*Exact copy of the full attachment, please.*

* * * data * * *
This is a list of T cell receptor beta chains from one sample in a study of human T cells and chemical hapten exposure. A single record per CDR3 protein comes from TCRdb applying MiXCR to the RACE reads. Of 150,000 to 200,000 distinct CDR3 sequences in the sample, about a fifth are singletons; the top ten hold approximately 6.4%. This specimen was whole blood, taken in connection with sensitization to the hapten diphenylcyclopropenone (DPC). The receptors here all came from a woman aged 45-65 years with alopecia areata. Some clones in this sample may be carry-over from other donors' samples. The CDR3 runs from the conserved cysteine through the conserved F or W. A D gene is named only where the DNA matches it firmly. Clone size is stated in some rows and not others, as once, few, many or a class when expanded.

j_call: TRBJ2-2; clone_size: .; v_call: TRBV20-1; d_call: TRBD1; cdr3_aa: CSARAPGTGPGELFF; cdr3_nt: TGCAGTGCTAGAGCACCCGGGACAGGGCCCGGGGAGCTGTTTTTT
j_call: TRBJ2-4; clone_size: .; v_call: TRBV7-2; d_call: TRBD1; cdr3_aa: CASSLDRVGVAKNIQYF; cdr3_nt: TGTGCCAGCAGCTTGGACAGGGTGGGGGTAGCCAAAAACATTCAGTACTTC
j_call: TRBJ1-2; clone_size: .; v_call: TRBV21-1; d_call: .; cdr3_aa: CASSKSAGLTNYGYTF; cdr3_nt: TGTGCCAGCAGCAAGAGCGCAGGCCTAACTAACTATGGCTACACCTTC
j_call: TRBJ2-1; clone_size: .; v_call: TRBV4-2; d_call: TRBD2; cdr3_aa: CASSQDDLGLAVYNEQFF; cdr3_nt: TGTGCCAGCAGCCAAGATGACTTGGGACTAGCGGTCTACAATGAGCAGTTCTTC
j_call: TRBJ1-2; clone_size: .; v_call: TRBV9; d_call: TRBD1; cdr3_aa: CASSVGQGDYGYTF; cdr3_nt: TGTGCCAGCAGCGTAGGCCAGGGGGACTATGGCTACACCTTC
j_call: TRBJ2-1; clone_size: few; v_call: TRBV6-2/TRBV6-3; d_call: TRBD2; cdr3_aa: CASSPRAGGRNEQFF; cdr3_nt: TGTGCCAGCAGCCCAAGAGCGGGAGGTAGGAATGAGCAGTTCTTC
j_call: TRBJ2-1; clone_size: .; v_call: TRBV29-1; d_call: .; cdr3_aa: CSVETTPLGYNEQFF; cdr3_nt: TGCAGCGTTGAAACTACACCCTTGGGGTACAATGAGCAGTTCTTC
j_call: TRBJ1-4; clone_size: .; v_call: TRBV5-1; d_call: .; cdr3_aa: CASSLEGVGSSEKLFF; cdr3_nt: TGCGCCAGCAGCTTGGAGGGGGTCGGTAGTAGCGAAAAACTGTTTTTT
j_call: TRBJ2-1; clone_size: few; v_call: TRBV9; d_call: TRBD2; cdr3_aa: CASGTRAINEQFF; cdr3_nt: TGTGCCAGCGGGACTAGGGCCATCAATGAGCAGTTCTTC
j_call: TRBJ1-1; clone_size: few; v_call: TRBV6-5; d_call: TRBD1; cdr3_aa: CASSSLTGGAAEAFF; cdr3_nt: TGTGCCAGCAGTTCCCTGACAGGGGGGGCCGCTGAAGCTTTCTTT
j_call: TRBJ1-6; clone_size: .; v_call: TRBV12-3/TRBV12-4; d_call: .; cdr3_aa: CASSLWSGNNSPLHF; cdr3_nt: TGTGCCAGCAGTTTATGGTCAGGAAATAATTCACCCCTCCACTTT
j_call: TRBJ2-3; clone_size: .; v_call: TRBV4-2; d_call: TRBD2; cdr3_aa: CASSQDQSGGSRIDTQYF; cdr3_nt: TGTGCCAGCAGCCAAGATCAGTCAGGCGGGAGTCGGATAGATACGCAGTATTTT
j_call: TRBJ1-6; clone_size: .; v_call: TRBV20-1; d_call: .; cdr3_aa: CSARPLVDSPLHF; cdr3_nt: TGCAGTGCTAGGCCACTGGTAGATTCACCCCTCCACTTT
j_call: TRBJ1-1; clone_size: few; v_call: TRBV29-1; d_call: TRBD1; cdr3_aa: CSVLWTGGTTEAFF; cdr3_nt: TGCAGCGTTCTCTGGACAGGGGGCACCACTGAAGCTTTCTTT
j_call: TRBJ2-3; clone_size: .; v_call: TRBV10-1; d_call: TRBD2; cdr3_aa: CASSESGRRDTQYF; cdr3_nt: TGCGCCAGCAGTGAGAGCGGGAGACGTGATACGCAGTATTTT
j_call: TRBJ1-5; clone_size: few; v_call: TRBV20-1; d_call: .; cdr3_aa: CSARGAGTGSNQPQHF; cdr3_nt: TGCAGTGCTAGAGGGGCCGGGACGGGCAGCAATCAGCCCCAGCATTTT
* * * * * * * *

This is a list of T cell receptor beta chains from one sample in a study of human T cells and chemical hapten exposure. A single record per CDR3 protein comes from TCRdb applying MiXCR to the RACE reads. Of 150,000 to 200,000 distinct CDR3 sequences in the sample, about a fifth are singletons; the top ten hold approximately 6.4%. This specimen was whole blood, taken in connection with sensitization to the hapten diphenylcyclopropenone (DPC). The receptors here all came from a woman aged 45-65 years with alopecia areata. Some clones in this sample may be carry-over from other donors' samples. The CDR3 runs from the conserved cysteine through the conserved F or W. A D gene is named only where the DNA matches it firmly. Clone size is stated in some rows and not others, as once, few, many or a class when expanded.

j_call: TRBJ2-2; clone_size: .; v_call: TRBV20-1; d_call: TRBD1; cdr3_aa: CSARAPGTGPGELFF; cdr3_nt: TGCAGTGCTAGAGCACCCGGGACAGGGCCCGGGGAGCTGTTTTTT
j_call: TRBJ2-4; clone_size: .; v_call: TRBV7-2; d_call: TRBD1; cdr3_aa: CASSLDRVGVAKNIQYF; cdr3_nt: TGTGCCAGCAGCTTGGACAGGGTGGGGGTAGCCAAAAACATTCAGTACTTC
j_call: TRBJ1-2; clone_size: .; v_call: TRBV21-1; d_call: .; cdr3_aa: CASSKSAGLTNYGYTF; cdr3_nt: TGTGCCAGCAGCAAGAGCGCAGGCCTAACTAACTATGGCTACACCTTC
j_call: TRBJ2-1; clone_size: .; v_call: TRBV4-2; d_call: TRBD2; cdr3_aa: CASSQDDLGLAVYNEQFF; cdr3_nt: TGTGCCAGCAGCCAAGATGACTTGGGACTAGCGGTCTACAATGAGCAGTTCTTC
j_call: TRBJ1-2; clone_size: .; v_call: TRBV9; d_call: TRBD1; cdr3_aa: CASSVGQGDYGYTF; cdr3_nt: TGTGCCAGCAGCGTAGGCCAGGGGGACTATGGCTACACCTTC
j_call: TRBJ2-1; clone_size: few; v_call: TRBV6-2/TRBV6-3; d_call: TRBD2; cdr3_aa: CASSPRAGGRNEQFF; cdr3_nt: TGTGCCAGCAGCCCAAGAGCGGGAGGTAGGAATGAGCAGTTCTTC
j_call: TRBJ2-1; clone_size: .; v_call: TRBV29-1; d_call: .; cdr3_aa: CSVETTPLGYNEQFF; cdr3_nt: TGCAGCGTTGAAACTACACCCTTGGGGTACAATGAGCAGTTCTTC
j_call: TRBJ1-4; clone_size: .; v_call: TRBV5-1; d_call: .; cdr3_aa: CASSLEGVGSSEKLFF; cdr3_nt: TGCGCCAGCAGCTTGGAGGGGGTCGGTAGTAGCGAAAAACTGTTTTTT
j_call: TRBJ2-1; clone_size: few; v_call: TRBV9; d_call: TRBD2; cdr3_aa: CASGTRAINEQFF; cdr3_nt: TGTGCCAGCGGGACTAGGGCCATCAATGAGCAGTTCTTC
j_call: TRBJ1-1; clone_size: few; v_call: TRBV6-5; d_call: TRBD1; cdr3_aa: CASSSLTGGAAEAFF; cdr3_nt: TGTGCCAGCAGTTCCCTGACAGGGGGGGCCGCTGAAGCTTTCTTT
j_call: TRBJ1-6; clone_size: .; v_call: TRBV12-3/TRBV12-4; d_call: .; cdr3_aa: CASSLWSGNNSPLHF; cdr3_nt: TGTGCCAGCAGTTTATGGTCAGGAAATAATTCACCCCTCCACTTT
j_call: TRBJ2-3; clone_size: .; v_call: TRBV4-2; d_call: TRBD2; cdr3_aa: CASSQDQSGGSRIDTQYF; cdr3_nt: TGTGCCAGCAGCCAAGATCAGTCAGGCGGGAGTCGGATAGATACGCAGTATTTT
j_call: TRBJ1-6; clone_size: .; v_call: TRBV20-1; d_call: .; cdr3_aa: CSARPLVDSPLHF; cdr3_nt: TGCAGTGCTAGGCCACTGGTAGATTCACCCCTCCACTTT
j_call: TRBJ1-1; clone_size: few; v_call: TRBV29-1; d_call: TRBD1; cdr3_aa: CSVLWTGGTTEAFF; cdr3_nt: TGCAGCGTTCTCTGGACAGGGGGCACCACTGAAGCTTTCTTT
j_call: TRBJ2-3; clone_size: .; v_call: TRBV10-1; d_call: TRBD2; cdr3_aa: CASSESGRRDTQYF; cdr3_nt: TGCGCCAGCAGTGAGAGCGGGAGACGTGATACGCAGTATTTT
j_call: TRBJ1-5; clone_size: few; v_call: TRBV20-1; d_call: .; cdr3_aa: CSARGAGTGSNQPQHF; cdr3_nt: TGCAGTGCTAGAGGGGCCGGGACGGGCAGCAATCAGCCCCAGCATTTT